Greensky Hill Indian Methodist Church Charlevoix. A sacred place to the Native Americans Hemingway wrote about as the Indian Camp in his Nick Adams stories.

Red Fox Inn, Horton Bay. Hemingway-themed bookstore and more.

City Park Grill and Jesperson’s Restaurant, Petoskey. Such popular Hemingway hangouts that today’s owners can point to his favorite stool.

The Little Traverse History Museum, Petoskey. Watch a videotaped walking tour and see the typewriter Hemingway used at Potter’s Rooming House.


Where Life Meets Lake

By Kim Schneider
Lake Charlevoix charmed Ernest Hemingway and generations of resorters who followed. Today, its eastern gateway town of Boyne City, Michigan is doing the same.
Underneath the oversized canvases of Michigan sunsets and Northern Lights, across from a pendant depicting the patron saint of mariners and not far from a lounging shop dog, sits a small sign on a desk at the Boyne’s Beyond Borders gift shop. It reads: “Be nice or leave.”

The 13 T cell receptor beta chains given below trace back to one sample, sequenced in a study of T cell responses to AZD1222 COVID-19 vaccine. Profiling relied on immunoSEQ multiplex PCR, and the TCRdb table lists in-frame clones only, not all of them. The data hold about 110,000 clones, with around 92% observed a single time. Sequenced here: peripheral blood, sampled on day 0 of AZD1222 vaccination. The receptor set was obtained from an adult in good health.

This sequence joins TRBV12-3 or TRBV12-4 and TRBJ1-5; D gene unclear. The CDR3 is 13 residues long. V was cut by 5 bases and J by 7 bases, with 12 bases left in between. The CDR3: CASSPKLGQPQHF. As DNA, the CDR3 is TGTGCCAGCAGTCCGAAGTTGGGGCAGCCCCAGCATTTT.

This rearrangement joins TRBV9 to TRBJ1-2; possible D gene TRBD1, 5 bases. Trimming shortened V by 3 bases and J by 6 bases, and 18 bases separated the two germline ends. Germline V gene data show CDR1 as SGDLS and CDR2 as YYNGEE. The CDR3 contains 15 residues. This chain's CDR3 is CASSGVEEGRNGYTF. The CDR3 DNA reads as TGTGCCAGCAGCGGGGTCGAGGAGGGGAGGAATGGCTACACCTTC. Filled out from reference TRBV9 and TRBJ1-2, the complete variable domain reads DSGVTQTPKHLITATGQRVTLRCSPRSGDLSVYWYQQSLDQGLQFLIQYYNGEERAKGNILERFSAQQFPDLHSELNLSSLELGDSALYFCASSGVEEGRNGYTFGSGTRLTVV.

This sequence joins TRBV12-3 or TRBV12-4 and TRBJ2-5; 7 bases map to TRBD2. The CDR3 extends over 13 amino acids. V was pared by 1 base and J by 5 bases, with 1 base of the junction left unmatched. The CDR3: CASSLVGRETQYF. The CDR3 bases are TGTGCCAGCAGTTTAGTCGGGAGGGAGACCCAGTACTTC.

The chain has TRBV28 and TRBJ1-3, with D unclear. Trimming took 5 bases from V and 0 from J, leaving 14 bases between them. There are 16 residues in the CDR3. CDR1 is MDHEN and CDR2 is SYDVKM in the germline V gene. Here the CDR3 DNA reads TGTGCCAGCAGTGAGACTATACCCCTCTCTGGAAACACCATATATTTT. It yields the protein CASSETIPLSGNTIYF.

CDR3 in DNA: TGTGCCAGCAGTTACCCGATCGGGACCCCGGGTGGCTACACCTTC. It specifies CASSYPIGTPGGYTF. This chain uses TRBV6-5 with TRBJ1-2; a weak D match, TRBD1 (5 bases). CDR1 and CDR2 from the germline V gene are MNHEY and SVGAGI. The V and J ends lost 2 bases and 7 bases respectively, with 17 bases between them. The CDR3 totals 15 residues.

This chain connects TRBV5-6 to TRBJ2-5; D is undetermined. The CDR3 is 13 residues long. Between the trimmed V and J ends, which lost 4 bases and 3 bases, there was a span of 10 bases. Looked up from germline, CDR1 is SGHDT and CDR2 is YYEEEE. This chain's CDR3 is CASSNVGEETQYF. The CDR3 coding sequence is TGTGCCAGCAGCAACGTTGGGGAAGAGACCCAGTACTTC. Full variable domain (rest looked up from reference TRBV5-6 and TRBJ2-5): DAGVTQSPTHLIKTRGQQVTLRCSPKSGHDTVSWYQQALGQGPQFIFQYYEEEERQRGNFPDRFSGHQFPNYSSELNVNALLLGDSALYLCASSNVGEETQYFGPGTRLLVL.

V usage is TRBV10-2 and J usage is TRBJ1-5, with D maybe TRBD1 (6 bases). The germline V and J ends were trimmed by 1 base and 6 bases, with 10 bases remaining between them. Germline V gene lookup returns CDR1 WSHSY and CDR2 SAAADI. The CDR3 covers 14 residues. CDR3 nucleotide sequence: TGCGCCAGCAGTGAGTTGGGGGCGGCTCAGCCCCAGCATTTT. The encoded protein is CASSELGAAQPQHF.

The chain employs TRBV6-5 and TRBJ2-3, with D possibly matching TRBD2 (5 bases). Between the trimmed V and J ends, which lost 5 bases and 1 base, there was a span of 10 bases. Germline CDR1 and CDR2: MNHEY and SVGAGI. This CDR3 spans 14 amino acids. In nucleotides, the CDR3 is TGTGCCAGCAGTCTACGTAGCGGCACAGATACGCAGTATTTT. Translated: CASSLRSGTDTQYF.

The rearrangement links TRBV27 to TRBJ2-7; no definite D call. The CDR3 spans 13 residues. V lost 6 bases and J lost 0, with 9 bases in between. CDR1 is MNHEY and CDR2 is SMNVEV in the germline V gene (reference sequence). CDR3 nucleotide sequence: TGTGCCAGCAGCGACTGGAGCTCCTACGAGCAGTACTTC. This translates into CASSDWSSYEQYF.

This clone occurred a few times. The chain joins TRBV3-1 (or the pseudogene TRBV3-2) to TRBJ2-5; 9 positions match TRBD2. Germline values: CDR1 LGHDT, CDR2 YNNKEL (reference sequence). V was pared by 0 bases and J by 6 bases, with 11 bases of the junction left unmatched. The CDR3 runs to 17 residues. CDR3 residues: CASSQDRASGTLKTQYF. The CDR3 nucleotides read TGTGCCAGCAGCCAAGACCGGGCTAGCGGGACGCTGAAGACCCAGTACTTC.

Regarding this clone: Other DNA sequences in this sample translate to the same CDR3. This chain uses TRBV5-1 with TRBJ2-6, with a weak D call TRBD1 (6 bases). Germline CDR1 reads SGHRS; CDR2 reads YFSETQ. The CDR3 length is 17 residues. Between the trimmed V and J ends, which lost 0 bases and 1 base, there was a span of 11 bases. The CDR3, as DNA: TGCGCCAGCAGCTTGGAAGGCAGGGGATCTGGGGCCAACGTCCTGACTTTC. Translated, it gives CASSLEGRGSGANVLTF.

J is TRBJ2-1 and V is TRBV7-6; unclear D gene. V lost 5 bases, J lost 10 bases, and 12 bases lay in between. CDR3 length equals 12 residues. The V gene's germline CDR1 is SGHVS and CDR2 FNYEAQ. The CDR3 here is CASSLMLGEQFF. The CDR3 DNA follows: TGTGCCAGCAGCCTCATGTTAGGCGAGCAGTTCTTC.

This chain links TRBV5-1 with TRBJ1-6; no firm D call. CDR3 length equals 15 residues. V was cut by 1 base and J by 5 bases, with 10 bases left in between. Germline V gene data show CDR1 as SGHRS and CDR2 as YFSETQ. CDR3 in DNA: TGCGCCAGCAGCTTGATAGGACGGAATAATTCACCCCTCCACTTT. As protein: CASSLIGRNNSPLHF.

If you aren’t at first sure how to take that message, just wander the lakefront parks and charming harbors of this town wrapped around the eastern end of Lake Charlevoix. As the weekly Farmer’s Market winds down against the backdrop of a lake glistening in the sunlight, a young boy waves high a sign offering pumpkins — all free. Down the street, in what’s known as the town’s arts district, Lake Street Market owner Liz Glass does charge for her cleverly-named sandwiches, wines and other gourmet picnic fare. But the goodwill is just as evident when you mention how nice it’d be to have a fresh-made bagel with imported cheese delivered to a boat slip some morning. 

“Of course,” she replies, even though there’s no formal delivery service in place. “We’d find a way to get it there. Just tell us when.”